Millennials — You can own a home but it is a LOT of work.

This is my Florida home.

Hi, contrary to the very popular article, I’m a millennial and own a home. 😱

I also don’t have student loan debt, or car debt because I paid that off. 😱😱

Since then, my wife and I worked full time, while living below our means to purchase a reasonably priced home based our after tax income. For all other items, we live on a single income. It gives us a long term advantage.

Here’s the secret, you can do it too.

Yes, we live in mid-size Florida city and doesn’t have the same economics, or opportunities as a major city like NYC but we’ve got everything we need.

The popular article headline and point might be more accurately said that owning a home in overly saturated markets like New York City, San Fransisco, or Seattle can be unreasonable.

But then I did some digging… and the math works out. It’s possible to own a condo in New York. It just won’t be eye candy but that also doesn’t mean it can’t be turned into eye candy over a period of years.

We’ve been in our first home for two years. We’ve painted throughout, replaced the roof, added new floors, and are at the tail end of a kitchen remodel.

We’ve done this strategically. We bought a low priced home in a nicer neighborhood. The 5yr — 10yr term metrics look good for appreciation as our city plans large renovations along the bay.

Millennials can and are able to own property. We’ve got to stop making excuses for not be willing to sacrifice our current comforts for better long term positions.

Life is about choices. These choices make up your lifestyle. You choose to study, or didn’t. You choice to the place you work. Probably negotiated a wage. You choose the car you are driving, and how much you can afford.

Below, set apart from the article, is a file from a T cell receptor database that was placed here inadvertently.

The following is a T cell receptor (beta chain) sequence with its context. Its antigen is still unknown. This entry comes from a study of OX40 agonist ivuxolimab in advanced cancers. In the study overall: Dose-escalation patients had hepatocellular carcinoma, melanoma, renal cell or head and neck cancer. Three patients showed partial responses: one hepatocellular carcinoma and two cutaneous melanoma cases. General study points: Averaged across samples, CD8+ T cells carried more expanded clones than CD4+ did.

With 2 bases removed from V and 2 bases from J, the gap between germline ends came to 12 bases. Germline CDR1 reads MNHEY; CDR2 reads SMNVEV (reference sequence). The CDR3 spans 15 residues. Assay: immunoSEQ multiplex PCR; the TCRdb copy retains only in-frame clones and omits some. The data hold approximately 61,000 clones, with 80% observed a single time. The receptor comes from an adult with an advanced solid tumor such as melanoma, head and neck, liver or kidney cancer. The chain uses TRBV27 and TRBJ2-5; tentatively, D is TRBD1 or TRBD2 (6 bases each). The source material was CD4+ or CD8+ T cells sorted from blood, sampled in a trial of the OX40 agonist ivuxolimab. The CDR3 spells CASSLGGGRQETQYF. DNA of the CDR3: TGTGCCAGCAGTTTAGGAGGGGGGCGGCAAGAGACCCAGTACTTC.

Where on earth is your money going?

My fellow millennial, stop buying little goods, that take away your opportunity for great things. Good is the enemy of best. See to it that you fight for better.

If you owe banks money for going to school, pay it back. If are complaining about money, go earn it, while also figuring out what you’re buying so much of then buy less of it.

What are you spending all of your money on each month? Have you ran a monthly budget?

If you’re 24 and rolling around in a BWM, wearing $100 jeans, enjoying $6 lattes, and doing food deliver. Maybe your income doesn’t match your lifestyle?

You’ll need to make a change, otherwise the likelihood of owning a home isn’t going to be very high.

There are a number of factors, decisions, and sacrifices people have to choose in order for their dream to become a reality. We might also be assuming everyone’s dream is to own a home.

Here’s my parting thoughts, be willing to do whatever it takes to get yourself in a position to own a home. Live with 3 or 4 people to reduce your overhead expenses to the lowest possible level.

Attitude is a little thing that makes a big difference towards, work, life, and money.

Ask your parent(s) or boomers you trust what their first home was. What was their starter home? Mine lived in a trailer aka mobile home. It was modest, reasonable, and affordable for them.

My wife and I lived in a 450 sq.ft. duplex for two years to save all the money we could to afford a home. We drive small 4 door sedans that get great gas milage and have a low cost of ownership.

Maybe we shouldn’t try to live up to our parents current standard of living? As is the typical way of thinking.

Maybe we shouldn’t try to opt for the dream home, or condo on the first go-around. Wealth accumulation takes time.

The rich get richer over time and the poor get poor by spending everything they have to impress people that don’t care and they don’t budget or plan.

Start planning before it’s too late.

Friendly guy who hopes you learn about design, investing, and business from my decade of experience.

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